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Herbs to Lower Cholesterol

Herbs to Lower Cholesterol

Looking for an all-natural way to help support healthy cholesterol levels? You can augment a healthy regimen of diet and exercise with herbs to support healthy levels of cholesterol. Learn more about the herbs and supplements you can use to support healthy cholesterol levels and support your heart health with a list of our favorites.


Ginseng is an herb that has been used in Asian medicine for centuries, typically mixed with other herbs. Folk medicine used ginseng to treat a variety of ailments and support heart health. These days, ginseng root is sold in capsules and many popular products – green teas, coffees, and even energy drinks. Some studies show that ginseng may support healthy levels of "bad" LDL cholesterol and "good" HDL cholesterol.[1]

Artichoke leaf extract

Like ginseng, artichoke leaf extract has long been used throughout history in medicine, and one of its most popular uses is as an aid in supporting healthy cholesterol. In several clinical trials, artichoke leaf extract has shown an impact on supporting healthy levels of “bad” LDL and total cholesterol.[2][3][HB1]  Researchers have struggled to replicate the most promising numbers seen in studies, but the findings are encouraging – artichoke leaf extract may be one of the best herbs to support healthy levels of cholesterol that’s out there on the market.


Though not an herb, flaxseed is one of those wonder foods that is touted to help against many serious conditions, including heart disease. Flaxseed may support healthy cholesterol levels and overall heart health.[4] You can find flaxseed at the grocery store in ground form or alongside many other herbs in the supplement aisle.


Astagalus has been used in combination with other herbs to fight diseases for thousands of years in Chinese medicine. Its main use is to support the immune system, but as an antioxidant, it can also support heart health – people with heart health issues may use astragalus to support healthy cholesterol levels and the overall functioning of their hearts.[5]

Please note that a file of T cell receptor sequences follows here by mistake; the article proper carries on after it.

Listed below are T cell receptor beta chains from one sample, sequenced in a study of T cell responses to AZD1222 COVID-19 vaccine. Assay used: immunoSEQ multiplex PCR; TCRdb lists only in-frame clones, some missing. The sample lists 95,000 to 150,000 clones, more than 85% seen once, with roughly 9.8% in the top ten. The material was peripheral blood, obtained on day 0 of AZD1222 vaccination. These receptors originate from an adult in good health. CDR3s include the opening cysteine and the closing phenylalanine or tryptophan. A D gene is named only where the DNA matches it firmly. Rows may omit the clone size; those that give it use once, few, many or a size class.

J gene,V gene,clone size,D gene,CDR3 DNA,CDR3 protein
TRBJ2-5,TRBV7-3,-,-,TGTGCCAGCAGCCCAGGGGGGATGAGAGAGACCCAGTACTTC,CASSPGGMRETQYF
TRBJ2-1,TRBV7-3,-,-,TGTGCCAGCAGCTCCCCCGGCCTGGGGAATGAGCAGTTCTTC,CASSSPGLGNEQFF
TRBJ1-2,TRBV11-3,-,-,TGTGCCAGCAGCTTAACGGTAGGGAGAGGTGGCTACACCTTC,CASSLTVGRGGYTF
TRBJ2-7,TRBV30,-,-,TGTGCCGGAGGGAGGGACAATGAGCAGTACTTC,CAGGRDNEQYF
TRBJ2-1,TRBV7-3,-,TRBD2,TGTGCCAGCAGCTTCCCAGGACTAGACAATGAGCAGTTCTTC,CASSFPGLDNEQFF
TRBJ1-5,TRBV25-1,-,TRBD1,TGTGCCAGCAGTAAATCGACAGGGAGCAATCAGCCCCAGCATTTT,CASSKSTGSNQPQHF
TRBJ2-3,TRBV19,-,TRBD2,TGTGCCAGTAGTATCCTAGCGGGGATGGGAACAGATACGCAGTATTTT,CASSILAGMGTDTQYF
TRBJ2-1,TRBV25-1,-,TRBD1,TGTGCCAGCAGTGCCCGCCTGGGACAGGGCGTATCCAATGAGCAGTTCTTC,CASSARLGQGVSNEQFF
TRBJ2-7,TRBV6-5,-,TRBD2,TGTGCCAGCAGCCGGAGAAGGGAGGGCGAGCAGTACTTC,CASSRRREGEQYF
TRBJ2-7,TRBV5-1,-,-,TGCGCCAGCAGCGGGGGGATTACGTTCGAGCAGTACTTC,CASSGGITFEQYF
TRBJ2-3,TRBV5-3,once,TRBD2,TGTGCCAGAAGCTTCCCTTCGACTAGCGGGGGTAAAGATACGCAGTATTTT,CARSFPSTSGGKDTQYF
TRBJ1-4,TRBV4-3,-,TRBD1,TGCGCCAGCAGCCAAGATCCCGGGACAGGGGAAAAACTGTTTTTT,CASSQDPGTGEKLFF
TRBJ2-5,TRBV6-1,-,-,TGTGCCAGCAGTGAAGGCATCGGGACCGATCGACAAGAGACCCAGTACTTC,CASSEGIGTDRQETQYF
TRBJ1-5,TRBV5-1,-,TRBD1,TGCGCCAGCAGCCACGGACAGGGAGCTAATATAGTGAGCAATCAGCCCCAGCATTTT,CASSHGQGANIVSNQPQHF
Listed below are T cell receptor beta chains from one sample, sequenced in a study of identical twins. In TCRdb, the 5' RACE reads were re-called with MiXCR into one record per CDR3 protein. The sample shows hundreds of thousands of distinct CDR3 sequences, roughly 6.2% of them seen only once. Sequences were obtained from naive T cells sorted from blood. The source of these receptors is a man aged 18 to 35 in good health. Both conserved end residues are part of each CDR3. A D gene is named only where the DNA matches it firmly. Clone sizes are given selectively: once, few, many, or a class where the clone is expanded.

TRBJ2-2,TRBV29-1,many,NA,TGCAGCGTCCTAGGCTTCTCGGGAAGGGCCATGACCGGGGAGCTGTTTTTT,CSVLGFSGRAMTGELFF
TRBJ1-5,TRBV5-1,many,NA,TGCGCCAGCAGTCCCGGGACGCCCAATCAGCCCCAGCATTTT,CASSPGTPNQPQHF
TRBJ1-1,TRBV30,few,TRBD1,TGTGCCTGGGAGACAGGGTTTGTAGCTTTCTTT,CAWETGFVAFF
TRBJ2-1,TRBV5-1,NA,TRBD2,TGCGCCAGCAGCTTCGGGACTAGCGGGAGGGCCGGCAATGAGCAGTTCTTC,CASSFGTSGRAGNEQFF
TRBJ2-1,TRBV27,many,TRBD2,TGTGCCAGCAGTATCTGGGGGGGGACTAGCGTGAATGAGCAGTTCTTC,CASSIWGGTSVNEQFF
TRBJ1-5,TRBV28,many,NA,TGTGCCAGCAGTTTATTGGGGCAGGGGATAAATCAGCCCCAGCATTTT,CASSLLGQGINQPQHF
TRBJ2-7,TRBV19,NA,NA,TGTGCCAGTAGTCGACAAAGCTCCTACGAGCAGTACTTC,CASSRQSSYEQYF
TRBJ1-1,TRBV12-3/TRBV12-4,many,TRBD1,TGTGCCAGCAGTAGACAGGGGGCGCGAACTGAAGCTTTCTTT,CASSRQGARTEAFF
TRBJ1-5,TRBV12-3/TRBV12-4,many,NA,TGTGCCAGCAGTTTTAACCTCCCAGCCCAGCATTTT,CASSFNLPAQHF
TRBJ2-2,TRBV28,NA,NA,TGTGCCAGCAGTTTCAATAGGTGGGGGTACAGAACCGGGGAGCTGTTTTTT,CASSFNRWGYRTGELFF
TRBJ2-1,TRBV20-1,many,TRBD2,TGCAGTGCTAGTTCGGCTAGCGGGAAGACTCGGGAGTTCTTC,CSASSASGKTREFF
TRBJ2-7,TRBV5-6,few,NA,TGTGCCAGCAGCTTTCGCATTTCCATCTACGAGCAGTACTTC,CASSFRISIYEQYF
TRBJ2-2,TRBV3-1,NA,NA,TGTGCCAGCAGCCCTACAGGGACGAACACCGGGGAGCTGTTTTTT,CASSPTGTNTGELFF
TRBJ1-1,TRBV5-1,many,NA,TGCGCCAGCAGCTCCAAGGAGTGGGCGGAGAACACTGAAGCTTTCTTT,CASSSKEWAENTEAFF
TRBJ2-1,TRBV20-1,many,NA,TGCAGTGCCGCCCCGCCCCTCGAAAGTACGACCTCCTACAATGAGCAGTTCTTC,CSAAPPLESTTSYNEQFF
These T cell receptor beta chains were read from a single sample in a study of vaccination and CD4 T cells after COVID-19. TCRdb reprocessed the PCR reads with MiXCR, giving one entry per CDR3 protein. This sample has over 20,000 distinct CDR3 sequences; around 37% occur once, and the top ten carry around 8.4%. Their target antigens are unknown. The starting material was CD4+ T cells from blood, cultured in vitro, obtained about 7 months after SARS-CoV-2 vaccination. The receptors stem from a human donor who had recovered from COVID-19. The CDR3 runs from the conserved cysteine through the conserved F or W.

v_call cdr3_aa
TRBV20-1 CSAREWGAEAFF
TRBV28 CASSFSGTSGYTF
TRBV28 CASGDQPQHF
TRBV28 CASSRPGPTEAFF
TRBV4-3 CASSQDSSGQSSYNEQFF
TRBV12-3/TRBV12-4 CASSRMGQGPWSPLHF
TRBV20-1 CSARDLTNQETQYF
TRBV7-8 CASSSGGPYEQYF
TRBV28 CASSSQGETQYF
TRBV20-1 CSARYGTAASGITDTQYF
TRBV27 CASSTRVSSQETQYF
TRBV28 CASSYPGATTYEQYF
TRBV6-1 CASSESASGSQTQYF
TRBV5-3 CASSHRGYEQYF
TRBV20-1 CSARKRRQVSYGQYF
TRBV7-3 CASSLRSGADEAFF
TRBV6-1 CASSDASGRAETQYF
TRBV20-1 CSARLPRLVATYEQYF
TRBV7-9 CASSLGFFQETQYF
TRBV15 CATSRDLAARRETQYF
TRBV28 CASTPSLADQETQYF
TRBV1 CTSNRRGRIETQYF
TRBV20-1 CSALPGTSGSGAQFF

The hawthorn berry plant has been a part of ancient medicine across the world, including Europe, the Americas, and China. Both the berry and leaves are edible, and people can use the entire plant for its health benefits. Hawthorn has antioxidant properties similar to astragalus, which help to support the functioning of the cardiovascular system. Research suggests that hawthorn can support healthy levels of total cholesterol, LDL cholesterol, and triglycerides (these are fats in the blood – your doctor measures your level of triglycerides when they perform a cholesterol blood test).[6]

[1] Kim SH, Park KS. Effects of Panax ginseng extract on lipid metabolism in humans. Pharmacol Res. 2003 Nov;48(5):511-3






 [HB1]This reference to the CNN story references another web story that makes no mention of this “german study” from 2000. In other words, this references leads to a dead end. A Cochrane review however does provide enough support to claim artichoke leaf extract may lower cholesterol.  “Cochrane Database Syst Rev. 2009 Oct 7;(4):CD003335” 

**SIMOPOULIS 2011/P204/A, B (SIMOPOULIS AP MOL. NEUROBIOL. 2011/44:203-215)

† Supportive, but not conclusive research shows that consumption of EPA and DHA Omega-3 fatty acids may reduce the risk of coronary heart disease. ♦The MegaRed 3X formulation uses a self microemulsifying drug delivery system (SMEDDS) technology to support high absorption. Studies show that applying the SMEDDS technology to highly concentrated fish oils dramatically improve the absorption of both EPA and DHA


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